What the Fed?!
This past week the Federal Reserve held their July meeting and announced a 0.25% reduction in the federal funds rate, to a new range of 2% - 2.25%. Here are some notes to help you understand what this means:
As a reminder, the federal funds rate is the interest rate that banks and financial institutions charge for loaning money to each other, typically overnight. Banks have to hold a certain amount of money in reserves at zero interest, so with the rest of the cash on hand, they try to put that to work and the federal funds rate defines what they can earn for lending this money out.
The Federal Reserve uses the federal funds rate to control the supply of money. Raising rates make it more expensive to borrow and tightens the supply of money, while lower rates increases money supply and flow and is what people sometimes call “printing money.”
This was the first rate cut since December 2008
The Fed’s statement was little changed since June with economic activity noted as ‘moderate,’ and labor market as ‘strong,’ but inflation remaining low, and business fixed investment still ‘soft.’
This was a move largely expected by financial markets
Growth of our economy: the preliminary measure of 2nd quarter U.S. GDP came in at 2.1%, a notably slower pace than Q1, but in line with expectations. This slowdown was partially driven by weather effects, lower exports due to the administration’s trade policy, as well as ongoing weakness in business fixed investment.
Recent data puts core inflation at up to a half-percent under the Fed’s 2.0% policy target.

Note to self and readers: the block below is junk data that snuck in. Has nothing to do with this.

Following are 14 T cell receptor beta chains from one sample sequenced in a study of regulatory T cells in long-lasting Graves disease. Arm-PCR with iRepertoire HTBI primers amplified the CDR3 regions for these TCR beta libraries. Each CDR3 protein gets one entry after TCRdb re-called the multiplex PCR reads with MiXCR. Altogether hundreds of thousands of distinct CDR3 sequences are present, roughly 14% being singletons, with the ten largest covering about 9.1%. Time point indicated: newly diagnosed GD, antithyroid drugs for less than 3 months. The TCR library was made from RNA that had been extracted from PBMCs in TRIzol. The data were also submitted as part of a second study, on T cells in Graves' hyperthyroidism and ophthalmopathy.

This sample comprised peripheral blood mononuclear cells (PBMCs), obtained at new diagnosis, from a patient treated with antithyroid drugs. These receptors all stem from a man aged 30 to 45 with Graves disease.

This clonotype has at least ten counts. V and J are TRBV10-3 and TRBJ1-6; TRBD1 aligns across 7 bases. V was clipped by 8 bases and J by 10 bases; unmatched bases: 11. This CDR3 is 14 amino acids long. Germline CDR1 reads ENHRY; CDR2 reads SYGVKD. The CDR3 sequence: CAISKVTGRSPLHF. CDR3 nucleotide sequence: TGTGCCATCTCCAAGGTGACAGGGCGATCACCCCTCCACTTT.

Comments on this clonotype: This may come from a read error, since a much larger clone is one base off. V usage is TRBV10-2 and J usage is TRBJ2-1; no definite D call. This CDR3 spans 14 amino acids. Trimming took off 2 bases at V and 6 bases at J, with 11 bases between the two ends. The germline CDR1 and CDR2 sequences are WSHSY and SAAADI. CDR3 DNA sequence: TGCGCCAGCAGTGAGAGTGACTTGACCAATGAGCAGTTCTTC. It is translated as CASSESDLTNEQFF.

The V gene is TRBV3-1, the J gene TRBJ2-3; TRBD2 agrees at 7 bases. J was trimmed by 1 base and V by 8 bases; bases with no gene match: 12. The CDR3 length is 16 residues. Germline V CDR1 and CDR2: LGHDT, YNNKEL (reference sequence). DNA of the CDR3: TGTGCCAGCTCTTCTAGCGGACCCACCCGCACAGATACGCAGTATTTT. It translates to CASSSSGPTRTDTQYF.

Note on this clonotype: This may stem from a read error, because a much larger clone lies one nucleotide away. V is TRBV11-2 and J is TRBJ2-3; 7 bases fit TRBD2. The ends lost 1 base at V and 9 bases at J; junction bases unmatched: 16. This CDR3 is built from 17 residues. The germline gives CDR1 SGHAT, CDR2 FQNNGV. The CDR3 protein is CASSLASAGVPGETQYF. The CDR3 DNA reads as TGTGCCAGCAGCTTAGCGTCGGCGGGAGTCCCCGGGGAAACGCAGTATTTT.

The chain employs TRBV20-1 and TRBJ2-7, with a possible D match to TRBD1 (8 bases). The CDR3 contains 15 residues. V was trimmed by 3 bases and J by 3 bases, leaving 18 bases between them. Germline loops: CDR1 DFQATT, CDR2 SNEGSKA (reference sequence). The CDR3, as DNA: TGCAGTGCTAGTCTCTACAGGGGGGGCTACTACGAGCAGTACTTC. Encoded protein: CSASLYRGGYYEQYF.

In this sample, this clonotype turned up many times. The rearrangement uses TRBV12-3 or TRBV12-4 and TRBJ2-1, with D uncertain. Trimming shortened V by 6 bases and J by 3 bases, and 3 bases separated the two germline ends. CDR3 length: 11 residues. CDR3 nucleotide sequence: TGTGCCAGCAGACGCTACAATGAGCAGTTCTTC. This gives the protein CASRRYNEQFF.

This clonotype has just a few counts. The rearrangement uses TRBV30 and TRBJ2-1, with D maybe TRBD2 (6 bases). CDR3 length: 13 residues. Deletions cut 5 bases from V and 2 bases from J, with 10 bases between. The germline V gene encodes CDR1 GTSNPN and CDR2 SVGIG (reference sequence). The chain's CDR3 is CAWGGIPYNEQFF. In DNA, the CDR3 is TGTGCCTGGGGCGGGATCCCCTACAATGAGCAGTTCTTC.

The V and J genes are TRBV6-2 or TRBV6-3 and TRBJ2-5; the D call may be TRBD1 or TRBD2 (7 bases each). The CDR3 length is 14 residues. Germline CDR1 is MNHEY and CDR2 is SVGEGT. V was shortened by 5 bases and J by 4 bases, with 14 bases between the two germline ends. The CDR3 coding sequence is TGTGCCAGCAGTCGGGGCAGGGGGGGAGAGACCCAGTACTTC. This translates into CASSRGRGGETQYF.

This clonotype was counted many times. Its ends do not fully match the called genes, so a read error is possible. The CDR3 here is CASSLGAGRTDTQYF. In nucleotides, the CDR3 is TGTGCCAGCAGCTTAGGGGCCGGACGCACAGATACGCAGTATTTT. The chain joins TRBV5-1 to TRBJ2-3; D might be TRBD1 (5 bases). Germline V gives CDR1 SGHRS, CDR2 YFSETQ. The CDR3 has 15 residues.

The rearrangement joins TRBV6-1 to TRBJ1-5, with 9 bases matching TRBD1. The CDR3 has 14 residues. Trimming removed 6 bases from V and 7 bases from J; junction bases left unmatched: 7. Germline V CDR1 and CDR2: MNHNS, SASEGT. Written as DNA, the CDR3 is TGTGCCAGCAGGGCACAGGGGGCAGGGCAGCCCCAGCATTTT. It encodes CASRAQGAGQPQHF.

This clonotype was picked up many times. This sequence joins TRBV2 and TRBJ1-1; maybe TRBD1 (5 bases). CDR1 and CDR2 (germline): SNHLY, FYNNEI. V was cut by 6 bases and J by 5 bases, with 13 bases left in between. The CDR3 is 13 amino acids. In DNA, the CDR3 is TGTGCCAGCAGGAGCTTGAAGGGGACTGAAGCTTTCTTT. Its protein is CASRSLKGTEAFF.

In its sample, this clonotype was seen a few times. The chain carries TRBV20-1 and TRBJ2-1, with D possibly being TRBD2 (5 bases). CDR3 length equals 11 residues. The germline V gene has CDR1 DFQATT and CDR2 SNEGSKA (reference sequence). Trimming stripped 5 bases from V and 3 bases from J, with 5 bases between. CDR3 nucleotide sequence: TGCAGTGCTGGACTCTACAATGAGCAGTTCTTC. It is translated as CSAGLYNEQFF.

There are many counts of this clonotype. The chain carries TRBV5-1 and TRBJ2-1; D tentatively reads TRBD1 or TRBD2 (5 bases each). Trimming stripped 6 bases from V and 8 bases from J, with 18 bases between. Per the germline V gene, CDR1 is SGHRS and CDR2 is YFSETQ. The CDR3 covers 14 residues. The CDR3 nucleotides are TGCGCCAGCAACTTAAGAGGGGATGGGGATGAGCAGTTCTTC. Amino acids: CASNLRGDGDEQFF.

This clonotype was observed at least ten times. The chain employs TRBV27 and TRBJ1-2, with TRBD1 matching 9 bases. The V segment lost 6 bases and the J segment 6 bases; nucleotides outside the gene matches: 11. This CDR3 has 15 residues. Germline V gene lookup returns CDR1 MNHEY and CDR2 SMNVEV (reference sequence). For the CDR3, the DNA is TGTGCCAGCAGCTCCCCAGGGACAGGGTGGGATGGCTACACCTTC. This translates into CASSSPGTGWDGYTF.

Summing it all up
This move by the fed was expected. However, there is debate on if the Fed’s actions are the right moves right now. Over the last few months, there has been a lot of chatter about our economic growth slowing down. While the economy is still growing, we are not seeing corporations spending as much as is expected. The cause of this is difficult to measure but there is a consensus that executives are holding back on investing in multi-year projects because of uncertainty. Without knowing how tariff policy will affect future business conditions and global trade, it is difficult for companies to budget for future investments. Time will tell if interest rate policy will prolong economic growth and prevent US companies from importing some of the economic lag that we are seeing around the world.
There are also some political components to this interest rate action. Some argue that the Fed is becoming a sort of global central bank needing to take action based on the results of economic conditions of Asia and Europe. While some see this as overstep, others argue that it is necessary based on how global trade affects our economy. A larger political consideration is how the Fed’s actions will reflect on the administration in an upcoming election year. The most difficult predicament for a sitting President staring at a re-election campaign is a deteriorating economy, or, worse, a recession. This has been the primary reason behind incumbents losing their jobs (think Bush Sr. in 1992 and Carter in 1980). With patterns that we’ve seen in this Presidency, it’s been surmised that the Fed chair may be at risk to lose his job. Although such action could undermine global confidence in the Federal Reserve’s independence and is unlikely in most instances, it is a potential risk.
Overall, we would expect to see stock and real estate valuations increase based on the Fed’s actions however if they try to stimulate the economy for too long people worry that these asset classes will artificially inflate too much to the point of being at risk for a bubble. However, last week we did not see any bullish action in these markets due to continued tariff threats and lower corporate earnings. The Fed will continue to have a balancing act in front of them in dealing with a mature business cycle, political policy, and changes in the global trade landscape.